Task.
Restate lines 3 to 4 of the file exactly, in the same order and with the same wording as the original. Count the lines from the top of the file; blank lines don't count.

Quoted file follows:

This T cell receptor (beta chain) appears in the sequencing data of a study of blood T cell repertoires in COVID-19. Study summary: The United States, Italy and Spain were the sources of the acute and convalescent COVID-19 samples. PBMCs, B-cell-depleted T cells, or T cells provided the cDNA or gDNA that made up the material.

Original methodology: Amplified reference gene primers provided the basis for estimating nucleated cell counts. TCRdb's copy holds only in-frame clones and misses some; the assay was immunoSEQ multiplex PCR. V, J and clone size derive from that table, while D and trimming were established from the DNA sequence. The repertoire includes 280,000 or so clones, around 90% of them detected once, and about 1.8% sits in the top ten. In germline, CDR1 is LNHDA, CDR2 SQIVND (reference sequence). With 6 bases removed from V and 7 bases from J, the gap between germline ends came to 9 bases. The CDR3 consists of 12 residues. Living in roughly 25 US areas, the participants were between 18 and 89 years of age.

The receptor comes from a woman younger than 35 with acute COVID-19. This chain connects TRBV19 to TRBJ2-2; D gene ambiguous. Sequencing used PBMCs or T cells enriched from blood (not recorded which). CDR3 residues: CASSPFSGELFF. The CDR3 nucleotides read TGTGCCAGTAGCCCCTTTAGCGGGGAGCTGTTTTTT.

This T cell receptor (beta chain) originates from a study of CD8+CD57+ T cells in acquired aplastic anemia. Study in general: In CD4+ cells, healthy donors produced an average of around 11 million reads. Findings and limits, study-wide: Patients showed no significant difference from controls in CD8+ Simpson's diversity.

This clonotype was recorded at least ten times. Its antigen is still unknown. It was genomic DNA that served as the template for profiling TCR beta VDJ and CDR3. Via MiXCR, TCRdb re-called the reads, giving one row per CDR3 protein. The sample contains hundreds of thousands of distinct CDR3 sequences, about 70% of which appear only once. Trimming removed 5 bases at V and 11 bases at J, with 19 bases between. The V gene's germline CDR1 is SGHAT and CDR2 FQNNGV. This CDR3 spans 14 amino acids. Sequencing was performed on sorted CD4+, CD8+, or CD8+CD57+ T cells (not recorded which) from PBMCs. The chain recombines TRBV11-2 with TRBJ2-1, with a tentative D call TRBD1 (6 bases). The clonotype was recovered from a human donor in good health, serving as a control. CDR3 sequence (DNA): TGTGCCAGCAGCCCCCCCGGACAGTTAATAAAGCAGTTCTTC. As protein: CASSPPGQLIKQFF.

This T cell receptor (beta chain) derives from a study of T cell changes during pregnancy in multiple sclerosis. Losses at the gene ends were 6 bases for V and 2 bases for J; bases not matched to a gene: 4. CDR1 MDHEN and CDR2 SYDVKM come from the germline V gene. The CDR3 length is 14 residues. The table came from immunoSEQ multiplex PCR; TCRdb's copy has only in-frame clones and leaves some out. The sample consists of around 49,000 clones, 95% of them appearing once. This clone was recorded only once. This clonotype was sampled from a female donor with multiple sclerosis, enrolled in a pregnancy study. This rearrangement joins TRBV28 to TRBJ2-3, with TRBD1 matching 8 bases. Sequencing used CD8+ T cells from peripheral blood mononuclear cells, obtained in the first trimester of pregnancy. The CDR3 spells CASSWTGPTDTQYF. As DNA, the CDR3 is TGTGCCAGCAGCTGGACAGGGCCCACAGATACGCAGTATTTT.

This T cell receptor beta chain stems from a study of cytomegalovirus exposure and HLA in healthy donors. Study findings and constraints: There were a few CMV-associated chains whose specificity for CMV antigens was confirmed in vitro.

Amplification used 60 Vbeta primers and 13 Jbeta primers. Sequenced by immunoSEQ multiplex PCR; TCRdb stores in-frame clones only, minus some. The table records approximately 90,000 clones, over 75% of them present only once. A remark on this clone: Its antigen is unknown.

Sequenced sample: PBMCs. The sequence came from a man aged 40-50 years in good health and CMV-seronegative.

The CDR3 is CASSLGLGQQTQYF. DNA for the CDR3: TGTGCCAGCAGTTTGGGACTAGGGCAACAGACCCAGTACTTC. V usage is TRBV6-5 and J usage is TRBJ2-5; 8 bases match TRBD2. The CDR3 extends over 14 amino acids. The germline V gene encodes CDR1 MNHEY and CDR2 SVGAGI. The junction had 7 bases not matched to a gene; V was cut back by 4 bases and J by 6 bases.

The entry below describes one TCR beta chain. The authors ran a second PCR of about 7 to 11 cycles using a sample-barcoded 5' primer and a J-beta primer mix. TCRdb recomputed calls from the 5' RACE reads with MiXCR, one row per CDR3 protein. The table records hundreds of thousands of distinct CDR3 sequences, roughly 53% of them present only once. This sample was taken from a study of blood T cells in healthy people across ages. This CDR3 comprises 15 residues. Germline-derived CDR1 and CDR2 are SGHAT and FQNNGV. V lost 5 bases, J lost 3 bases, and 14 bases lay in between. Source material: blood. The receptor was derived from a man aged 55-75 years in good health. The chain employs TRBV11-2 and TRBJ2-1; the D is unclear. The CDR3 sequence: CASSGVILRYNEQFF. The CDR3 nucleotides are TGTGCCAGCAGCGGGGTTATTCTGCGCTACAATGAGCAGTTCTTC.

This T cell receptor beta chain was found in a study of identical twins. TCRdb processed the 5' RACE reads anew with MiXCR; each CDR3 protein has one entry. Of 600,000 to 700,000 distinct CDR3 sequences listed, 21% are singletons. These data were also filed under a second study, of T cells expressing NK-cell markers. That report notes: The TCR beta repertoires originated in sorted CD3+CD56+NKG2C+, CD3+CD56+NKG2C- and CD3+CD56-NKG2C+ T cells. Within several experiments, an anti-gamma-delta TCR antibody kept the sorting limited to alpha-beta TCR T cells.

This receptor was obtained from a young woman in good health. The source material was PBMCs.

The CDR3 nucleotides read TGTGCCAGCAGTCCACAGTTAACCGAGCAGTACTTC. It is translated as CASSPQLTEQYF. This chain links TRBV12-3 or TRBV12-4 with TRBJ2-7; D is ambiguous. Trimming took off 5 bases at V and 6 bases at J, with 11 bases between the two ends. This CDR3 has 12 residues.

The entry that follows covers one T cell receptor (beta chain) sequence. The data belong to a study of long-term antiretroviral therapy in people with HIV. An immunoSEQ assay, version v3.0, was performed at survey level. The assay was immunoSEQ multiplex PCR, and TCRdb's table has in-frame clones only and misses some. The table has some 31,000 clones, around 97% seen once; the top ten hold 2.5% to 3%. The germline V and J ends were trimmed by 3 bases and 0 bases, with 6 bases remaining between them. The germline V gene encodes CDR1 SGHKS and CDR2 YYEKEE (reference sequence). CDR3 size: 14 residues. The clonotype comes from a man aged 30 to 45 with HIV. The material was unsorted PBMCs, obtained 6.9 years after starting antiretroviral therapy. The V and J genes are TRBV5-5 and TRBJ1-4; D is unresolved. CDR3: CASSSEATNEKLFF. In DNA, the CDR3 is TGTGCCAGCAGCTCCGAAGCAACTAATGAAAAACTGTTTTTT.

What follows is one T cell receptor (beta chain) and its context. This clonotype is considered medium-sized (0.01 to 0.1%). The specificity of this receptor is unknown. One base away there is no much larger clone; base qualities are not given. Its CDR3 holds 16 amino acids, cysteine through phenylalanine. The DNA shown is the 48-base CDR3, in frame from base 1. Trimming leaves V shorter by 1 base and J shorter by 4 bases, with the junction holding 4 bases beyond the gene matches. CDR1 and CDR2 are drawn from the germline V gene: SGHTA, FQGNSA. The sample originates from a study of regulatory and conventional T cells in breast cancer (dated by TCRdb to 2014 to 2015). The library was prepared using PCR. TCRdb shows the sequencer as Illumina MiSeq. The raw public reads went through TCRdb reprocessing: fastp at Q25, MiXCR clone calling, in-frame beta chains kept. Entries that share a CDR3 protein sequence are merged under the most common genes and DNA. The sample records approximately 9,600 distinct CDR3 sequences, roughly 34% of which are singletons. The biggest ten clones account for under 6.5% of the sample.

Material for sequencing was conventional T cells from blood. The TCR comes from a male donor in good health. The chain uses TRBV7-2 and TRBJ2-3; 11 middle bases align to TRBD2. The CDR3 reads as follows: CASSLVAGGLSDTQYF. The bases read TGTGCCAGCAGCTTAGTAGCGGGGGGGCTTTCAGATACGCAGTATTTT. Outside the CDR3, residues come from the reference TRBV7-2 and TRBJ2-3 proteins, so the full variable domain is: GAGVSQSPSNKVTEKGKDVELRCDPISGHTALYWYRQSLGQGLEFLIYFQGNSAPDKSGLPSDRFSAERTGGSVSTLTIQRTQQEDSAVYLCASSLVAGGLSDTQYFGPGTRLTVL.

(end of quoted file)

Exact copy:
The receptor comes from a woman younger than 35 with acute COVID-19. This chain connects TRBV19 to TRBJ2-2; D gene ambiguous. Sequencing used PBMCs or T cells enriched from blood (not recorded which). CDR3 residues: CASSPFSGELFF. The CDR3 nucleotides read TGTGCCAGTAGCCCCTTTAGCGGGGAGCTGTTTTTT.

This T cell receptor (beta chain) originates from a study of CD8+CD57+ T cells in acquired aplastic anemia. Study in general: In CD4+ cells, healthy donors produced an average of around 11 million reads. Findings and limits, study-wide: Patients showed no significant difference from controls in CD8+ Simpson's diversity.